by Derek Cornet

The suicides of four young women in the Northwest this month have family and friends mourning their passing.

In August, two members of the Birch Narrows Dene Nation ended their lives, as did a young woman from Flying Dust First Nation and another from Ile-a-la Crosse. Their deaths have left some children without mothers and others asking why.

“As a community, we’re all affected,” said Ile-a-la Crosse mayor Duane Favel. “The ripple effect of this touches every individual. It’s pretty tragic. The initial response is always shock when something like this happens. There’s anger and people are wanting to know what they can do to address this issue.”

Since the suicide, Favel noted village council has met with the Keewatin Yatthé Regional Health Authority where they asked for a plan to solve the issue. He wants to see action taken in the North and for each community to have a unique plan.

“There are not enough resources in northern Saskatchewan and the government has failed to provide those supports and strategies,” Favel added.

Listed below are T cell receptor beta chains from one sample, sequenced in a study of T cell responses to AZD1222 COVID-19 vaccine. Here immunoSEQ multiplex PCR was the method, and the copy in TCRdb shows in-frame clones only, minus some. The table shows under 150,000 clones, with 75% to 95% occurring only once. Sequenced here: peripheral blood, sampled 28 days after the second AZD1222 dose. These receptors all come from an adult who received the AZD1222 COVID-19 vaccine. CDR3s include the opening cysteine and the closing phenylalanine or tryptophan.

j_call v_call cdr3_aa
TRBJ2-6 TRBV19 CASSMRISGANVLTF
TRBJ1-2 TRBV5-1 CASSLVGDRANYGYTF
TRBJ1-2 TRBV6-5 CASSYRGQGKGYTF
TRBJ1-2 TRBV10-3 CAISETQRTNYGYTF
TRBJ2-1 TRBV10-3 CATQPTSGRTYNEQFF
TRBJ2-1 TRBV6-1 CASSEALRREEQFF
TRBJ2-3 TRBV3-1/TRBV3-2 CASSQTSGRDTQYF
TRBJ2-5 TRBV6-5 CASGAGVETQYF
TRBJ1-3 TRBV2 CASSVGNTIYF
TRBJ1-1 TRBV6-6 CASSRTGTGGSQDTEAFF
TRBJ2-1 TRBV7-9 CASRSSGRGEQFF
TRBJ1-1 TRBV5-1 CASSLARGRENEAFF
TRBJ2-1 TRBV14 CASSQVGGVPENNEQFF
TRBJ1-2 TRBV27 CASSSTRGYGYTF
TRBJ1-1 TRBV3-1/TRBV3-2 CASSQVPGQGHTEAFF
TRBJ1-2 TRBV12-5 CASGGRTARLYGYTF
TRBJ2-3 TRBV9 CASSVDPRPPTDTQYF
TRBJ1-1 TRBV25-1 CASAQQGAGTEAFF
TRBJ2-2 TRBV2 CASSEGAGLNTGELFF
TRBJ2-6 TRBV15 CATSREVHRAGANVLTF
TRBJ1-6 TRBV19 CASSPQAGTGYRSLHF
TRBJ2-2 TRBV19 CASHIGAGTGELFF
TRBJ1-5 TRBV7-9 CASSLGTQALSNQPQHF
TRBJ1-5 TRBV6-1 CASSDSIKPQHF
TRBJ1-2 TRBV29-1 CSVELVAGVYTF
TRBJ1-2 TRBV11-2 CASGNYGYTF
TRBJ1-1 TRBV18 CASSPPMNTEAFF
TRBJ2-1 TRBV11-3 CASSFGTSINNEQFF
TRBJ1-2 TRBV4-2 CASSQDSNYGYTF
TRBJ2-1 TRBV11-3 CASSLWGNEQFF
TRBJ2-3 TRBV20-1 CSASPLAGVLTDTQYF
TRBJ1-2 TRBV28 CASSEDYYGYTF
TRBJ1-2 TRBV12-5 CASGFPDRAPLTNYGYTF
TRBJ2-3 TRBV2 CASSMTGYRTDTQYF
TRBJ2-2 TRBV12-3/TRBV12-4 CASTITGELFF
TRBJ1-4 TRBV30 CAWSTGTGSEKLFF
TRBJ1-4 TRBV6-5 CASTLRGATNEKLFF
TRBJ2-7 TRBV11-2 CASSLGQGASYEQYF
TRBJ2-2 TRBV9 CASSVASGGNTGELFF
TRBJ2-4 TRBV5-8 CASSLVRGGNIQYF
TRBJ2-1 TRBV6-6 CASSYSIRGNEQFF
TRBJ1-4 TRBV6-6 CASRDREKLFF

Michael Roberts, who arrived in La Ronge Aug. 30 after walking from Prince Albert to La Ronge to raise awareness regarding suicide, also stated the government needs to do more. Since six girls between 10 and 14, including his own, took their lives in northern Saskatchewan in October and November last year, he said not much has been done considering it took him three months to see a counsellor.

“It’s always been a problem, but a lot of people tend to push it to the side just thinking it happens,” he remarked. “We’ve got to show our support to the youth and the people going through hard times.”

The 240-kilometre trek began Aug. 25 where 14 people set out on a planned six-day walk. While the walkers come from the two locations, as well as Montreal Lake, Saskatoon, Stanley Mission and Timber Bay, suicide is the common thread that brings them all together.

“Once we get to La Ronge, we’re going to walk around to the band schools then take the cut-across through the reserve and end the walk at the cemetery where our loved ones are buried,” Roberts explained earlier this week.

Roberts was accompanied on the walk by his wife, Lynda, and said they decided to participate in memory of their daughter, as well as to continue their own personal healing journey. By doing so, Roberts wants to put the issue back in the spotlight before it gets worse.